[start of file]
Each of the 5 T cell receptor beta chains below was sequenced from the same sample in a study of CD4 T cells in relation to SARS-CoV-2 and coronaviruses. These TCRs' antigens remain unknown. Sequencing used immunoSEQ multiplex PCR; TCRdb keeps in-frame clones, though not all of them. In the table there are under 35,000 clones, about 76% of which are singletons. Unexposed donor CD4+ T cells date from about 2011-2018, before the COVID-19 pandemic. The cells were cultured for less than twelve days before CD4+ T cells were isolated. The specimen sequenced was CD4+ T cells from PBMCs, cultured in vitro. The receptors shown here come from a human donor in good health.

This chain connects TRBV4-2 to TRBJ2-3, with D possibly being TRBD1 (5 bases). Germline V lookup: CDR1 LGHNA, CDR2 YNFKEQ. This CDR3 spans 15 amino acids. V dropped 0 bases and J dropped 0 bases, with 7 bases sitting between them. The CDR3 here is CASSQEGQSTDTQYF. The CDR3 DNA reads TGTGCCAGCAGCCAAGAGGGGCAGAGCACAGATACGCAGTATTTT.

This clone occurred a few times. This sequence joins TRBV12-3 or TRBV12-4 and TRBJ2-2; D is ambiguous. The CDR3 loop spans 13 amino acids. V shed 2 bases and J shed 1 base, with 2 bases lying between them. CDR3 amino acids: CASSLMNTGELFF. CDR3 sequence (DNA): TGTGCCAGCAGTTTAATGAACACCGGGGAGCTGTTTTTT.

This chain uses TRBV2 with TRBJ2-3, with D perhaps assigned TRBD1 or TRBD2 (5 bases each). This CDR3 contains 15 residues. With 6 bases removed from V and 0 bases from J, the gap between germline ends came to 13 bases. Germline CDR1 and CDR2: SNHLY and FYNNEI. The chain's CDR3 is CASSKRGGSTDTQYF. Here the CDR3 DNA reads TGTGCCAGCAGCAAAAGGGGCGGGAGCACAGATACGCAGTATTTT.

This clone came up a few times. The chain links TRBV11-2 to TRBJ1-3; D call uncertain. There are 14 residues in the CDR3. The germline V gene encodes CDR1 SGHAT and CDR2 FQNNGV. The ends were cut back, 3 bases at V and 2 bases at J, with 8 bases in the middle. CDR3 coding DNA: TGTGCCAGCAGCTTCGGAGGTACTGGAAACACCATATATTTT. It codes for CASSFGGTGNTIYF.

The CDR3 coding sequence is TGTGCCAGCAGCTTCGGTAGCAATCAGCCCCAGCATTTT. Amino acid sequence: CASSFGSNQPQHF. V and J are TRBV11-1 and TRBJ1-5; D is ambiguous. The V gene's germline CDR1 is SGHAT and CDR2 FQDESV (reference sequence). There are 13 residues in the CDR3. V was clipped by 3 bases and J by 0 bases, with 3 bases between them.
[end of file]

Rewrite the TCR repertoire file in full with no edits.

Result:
Each of the 5 T cell receptor beta chains below was sequenced from the same sample in a study of CD4 T cells in relation to SARS-CoV-2 and coronaviruses. These TCRs' antigens remain unknown. Sequencing used immunoSEQ multiplex PCR; TCRdb keeps in-frame clones, though not all of them. In the table there are under 35,000 clones, about 76% of which are singletons. Unexposed donor CD4+ T cells date from about 2011-2018, before the COVID-19 pandemic. The cells were cultured for less than twelve days before CD4+ T cells were isolated. The specimen sequenced was CD4+ T cells from PBMCs, cultured in vitro. The receptors shown here come from a human donor in good health.

This chain connects TRBV4-2 to TRBJ2-3, with D possibly being TRBD1 (5 bases). Germline V lookup: CDR1 LGHNA, CDR2 YNFKEQ. This CDR3 spans 15 amino acids. V dropped 0 bases and J dropped 0 bases, with 7 bases sitting between them. The CDR3 here is CASSQEGQSTDTQYF. The CDR3 DNA reads TGTGCCAGCAGCCAAGAGGGGCAGAGCACAGATACGCAGTATTTT.

This clone occurred a few times. This sequence joins TRBV12-3 or TRBV12-4 and TRBJ2-2; D is ambiguous. The CDR3 loop spans 13 amino acids. V shed 2 bases and J shed 1 base, with 2 bases lying between them. CDR3 amino acids: CASSLMNTGELFF. CDR3 sequence (DNA): TGTGCCAGCAGTTTAATGAACACCGGGGAGCTGTTTTTT.

This chain uses TRBV2 with TRBJ2-3, with D perhaps assigned TRBD1 or TRBD2 (5 bases each). This CDR3 contains 15 residues. With 6 bases removed from V and 0 bases from J, the gap between germline ends came to 13 bases. Germline CDR1 and CDR2: SNHLY and FYNNEI. The chain's CDR3 is CASSKRGGSTDTQYF. Here the CDR3 DNA reads TGTGCCAGCAGCAAAAGGGGCGGGAGCACAGATACGCAGTATTTT.

This clone came up a few times. The chain links TRBV11-2 to TRBJ1-3; D call uncertain. There are 14 residues in the CDR3. The germline V gene encodes CDR1 SGHAT and CDR2 FQNNGV. The ends were cut back, 3 bases at V and 2 bases at J, with 8 bases in the middle. CDR3 coding DNA: TGTGCCAGCAGCTTCGGAGGTACTGGAAACACCATATATTTT. It codes for CASSFGGTGNTIYF.

The CDR3 coding sequence is TGTGCCAGCAGCTTCGGTAGCAATCAGCCCCAGCATTTT. Amino acid sequence: CASSFGSNQPQHF. V and J are TRBV11-1 and TRBJ1-5; D is ambiguous. The V gene's germline CDR1 is SGHAT and CDR2 FQDESV (reference sequence). There are 13 residues in the CDR3. V was clipped by 3 bases and J by 0 bases, with 3 bases between them.